Prolotherapy for Refractory Rotator Cuff Disease: Retrospective Case-Control Study of 1-Year Follow-Up.

Archives of Physical Medicine and Rehabilitation

PubMedID: 26254952

Lee DH, Kwack KS, Rah UW, Yoon SH. Prolotherapy for Refractory Rotator Cuff Disease: Retrospective Case-Control Study of 1-Year Follow-Up. Arch Phys Med Rehabil. 2015;96(11):2027-32.
OBJECTIVE
To determine the efficacy of prolotherapy for refractory rotator cuff disease.

DESIGN
Retrospective case-control study.

SETTING
University-affiliated tertiary care hospital.

PARTICIPANTS
Patients with nontraumatic refractory rotator cuff disease (N=151) who were unresponsive to 3 months of aggressive conservative treatment. Of the patients, 63 received prolotherapies with 16.5% dextrose 10-ml solution (treatment group), and 63 continued conservative treatment (control group).

INTERVENTIONS
Not applicable.

MAIN OUTCOME MEASURES
Visual analog scale (VAS) score of the average shoulder pain level for the past 1 week, Shoulder Pain and Disability Index (SPADI) score, isometric strength of the shoulder abductor, active range of motion (AROM) of the shoulder, maximal tear size on ultrasonography, and number of analgesic ingestions per day.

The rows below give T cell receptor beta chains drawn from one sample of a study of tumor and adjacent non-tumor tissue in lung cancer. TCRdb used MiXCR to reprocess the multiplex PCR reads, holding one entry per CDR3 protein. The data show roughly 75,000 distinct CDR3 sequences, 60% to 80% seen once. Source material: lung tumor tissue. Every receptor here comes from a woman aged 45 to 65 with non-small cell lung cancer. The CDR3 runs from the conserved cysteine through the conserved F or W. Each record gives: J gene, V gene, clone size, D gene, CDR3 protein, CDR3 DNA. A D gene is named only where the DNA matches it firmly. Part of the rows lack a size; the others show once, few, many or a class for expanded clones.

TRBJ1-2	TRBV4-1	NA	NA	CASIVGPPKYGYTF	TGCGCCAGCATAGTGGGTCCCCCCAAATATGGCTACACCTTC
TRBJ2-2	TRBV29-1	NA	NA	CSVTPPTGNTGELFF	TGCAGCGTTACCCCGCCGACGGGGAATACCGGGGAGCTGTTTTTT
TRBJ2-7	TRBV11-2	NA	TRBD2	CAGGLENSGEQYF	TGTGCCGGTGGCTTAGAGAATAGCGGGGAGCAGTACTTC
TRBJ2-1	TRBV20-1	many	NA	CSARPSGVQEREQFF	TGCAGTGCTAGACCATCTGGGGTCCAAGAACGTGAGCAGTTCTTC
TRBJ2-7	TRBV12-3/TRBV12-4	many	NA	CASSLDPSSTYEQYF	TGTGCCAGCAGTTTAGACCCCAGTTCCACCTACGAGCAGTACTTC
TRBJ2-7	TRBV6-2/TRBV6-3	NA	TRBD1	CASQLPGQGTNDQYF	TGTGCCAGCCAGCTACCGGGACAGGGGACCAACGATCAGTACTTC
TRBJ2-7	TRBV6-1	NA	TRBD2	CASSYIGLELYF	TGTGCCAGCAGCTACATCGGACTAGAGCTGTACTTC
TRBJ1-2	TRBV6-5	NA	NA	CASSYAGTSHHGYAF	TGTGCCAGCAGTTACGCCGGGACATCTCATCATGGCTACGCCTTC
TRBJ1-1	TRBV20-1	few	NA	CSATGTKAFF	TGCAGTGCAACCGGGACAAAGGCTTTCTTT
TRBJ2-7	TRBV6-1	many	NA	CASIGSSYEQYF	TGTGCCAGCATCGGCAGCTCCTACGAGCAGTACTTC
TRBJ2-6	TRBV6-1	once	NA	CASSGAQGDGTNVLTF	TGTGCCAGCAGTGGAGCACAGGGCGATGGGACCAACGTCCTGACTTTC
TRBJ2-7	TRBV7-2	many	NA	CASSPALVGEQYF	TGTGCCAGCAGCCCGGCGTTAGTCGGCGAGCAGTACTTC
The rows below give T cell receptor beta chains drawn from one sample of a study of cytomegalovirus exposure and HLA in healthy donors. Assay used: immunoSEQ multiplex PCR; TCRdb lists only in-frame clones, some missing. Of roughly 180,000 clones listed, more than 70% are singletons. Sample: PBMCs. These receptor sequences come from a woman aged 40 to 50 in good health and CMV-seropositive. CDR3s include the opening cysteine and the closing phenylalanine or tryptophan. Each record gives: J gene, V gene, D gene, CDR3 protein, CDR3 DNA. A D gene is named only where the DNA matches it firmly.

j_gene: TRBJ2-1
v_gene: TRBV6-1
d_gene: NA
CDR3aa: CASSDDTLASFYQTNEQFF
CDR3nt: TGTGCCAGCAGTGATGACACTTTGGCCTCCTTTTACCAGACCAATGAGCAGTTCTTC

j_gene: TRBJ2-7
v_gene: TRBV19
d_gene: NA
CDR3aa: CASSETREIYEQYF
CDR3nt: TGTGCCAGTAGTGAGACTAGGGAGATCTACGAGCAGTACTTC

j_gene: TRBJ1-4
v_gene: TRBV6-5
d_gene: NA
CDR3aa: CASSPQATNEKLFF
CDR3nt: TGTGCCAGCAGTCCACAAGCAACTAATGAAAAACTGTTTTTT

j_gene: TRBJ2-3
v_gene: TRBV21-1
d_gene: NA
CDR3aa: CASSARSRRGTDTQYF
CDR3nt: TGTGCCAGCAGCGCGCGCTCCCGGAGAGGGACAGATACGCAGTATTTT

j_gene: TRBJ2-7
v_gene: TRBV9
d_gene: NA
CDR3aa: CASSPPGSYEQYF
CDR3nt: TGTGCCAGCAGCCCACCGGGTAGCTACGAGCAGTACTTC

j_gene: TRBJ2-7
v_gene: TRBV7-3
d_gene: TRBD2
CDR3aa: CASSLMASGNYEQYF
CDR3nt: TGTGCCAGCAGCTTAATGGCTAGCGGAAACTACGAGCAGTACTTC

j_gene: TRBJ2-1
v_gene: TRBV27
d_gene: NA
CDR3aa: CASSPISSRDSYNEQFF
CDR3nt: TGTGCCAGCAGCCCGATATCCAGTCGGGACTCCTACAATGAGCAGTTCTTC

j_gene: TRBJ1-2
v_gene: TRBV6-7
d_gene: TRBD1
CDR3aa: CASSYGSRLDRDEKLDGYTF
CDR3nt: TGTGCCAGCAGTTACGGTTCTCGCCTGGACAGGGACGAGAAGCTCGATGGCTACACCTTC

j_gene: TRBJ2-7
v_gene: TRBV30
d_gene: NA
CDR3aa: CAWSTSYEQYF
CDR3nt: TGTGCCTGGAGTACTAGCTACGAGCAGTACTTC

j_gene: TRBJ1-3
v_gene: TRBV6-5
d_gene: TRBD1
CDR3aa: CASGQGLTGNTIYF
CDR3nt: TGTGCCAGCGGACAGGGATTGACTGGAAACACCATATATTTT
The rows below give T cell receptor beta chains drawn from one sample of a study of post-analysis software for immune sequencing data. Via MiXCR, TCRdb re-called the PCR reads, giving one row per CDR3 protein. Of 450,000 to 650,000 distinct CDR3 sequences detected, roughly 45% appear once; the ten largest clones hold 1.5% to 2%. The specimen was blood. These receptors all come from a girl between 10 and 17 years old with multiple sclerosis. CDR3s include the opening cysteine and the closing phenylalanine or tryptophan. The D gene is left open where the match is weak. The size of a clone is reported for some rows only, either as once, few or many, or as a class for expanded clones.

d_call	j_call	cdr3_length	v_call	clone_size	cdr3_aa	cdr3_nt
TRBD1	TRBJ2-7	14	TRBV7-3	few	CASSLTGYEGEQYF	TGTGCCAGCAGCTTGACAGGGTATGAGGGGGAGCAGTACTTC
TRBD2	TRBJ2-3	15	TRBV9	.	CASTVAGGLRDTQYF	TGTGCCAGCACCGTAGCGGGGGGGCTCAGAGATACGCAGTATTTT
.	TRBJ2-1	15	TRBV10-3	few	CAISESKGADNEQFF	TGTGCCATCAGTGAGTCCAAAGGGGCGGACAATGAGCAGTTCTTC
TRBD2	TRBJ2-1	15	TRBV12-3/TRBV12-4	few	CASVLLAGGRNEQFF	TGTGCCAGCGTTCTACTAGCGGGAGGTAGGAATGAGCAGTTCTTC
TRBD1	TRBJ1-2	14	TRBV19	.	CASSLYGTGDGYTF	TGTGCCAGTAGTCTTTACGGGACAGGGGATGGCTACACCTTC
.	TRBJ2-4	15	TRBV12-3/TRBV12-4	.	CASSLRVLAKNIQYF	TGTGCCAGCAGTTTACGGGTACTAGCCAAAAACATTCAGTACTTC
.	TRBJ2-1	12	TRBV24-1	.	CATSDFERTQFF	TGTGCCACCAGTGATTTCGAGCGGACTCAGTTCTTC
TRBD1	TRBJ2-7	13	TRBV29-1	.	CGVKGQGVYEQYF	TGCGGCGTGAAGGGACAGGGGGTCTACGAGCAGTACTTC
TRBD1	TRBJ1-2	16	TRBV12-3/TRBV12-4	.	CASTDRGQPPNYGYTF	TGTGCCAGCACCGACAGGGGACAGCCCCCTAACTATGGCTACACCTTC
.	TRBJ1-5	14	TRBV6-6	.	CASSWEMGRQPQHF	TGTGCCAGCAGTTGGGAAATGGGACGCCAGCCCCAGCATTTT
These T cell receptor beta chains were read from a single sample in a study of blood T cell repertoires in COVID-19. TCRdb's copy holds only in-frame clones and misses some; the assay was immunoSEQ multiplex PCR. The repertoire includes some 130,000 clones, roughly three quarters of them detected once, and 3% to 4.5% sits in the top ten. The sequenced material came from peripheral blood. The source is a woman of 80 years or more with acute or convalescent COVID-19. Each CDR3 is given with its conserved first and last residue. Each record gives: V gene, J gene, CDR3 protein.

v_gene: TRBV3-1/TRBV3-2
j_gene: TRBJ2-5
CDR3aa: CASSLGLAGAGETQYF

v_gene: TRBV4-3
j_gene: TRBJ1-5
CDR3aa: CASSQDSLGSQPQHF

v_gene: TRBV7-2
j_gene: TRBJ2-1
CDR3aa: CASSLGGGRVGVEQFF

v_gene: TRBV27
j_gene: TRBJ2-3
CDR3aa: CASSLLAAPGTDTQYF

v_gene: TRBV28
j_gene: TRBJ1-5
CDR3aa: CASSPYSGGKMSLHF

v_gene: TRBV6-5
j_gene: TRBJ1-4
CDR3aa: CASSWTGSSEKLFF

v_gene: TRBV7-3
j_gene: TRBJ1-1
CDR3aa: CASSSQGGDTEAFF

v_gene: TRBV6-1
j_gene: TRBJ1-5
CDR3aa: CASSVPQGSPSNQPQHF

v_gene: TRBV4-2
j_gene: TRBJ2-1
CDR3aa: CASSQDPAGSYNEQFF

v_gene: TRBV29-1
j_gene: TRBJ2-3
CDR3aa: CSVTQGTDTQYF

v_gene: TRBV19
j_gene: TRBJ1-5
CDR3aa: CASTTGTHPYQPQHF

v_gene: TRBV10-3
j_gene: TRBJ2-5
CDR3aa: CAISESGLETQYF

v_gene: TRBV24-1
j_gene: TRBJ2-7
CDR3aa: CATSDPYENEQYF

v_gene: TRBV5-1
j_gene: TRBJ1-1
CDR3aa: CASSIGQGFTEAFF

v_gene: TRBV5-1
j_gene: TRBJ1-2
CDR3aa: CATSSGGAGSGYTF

RESULTS
Over 1-year follow-up, 57 patients in the treatment group and 53 in the control group were analyzed. There was no significant difference between the 2 groups in age, sex, shoulder dominance, duration of symptoms, and ultrasonographic findings at pretreatment. The average number of injections in the treatment group is 4.8±1.3. Compared with the control group, VAS score, SPADI score, isometric strength of shoulder abductor, and shoulder AROM of flexion, abduction, and external rotation showed significant improvement in the treatment group. There were no adverse events.

CONCLUSIONS
To our knowledge, this is the first study to assess the efficacy of prolotherapy in rotator cuff disease. Prolotherapy showed improvement in pain, disability, isometric strength, and shoulder AROM in patients with refractory chronic rotator cuff disease. The results suggest positive outcomes, but one should still take caution in directly interpreting it as an effective treatment option, considering the limitations of this nonrandomized retrospective study. To show the efficacy of prolotherapy, further studies on prospective randomized controlled trials will be required.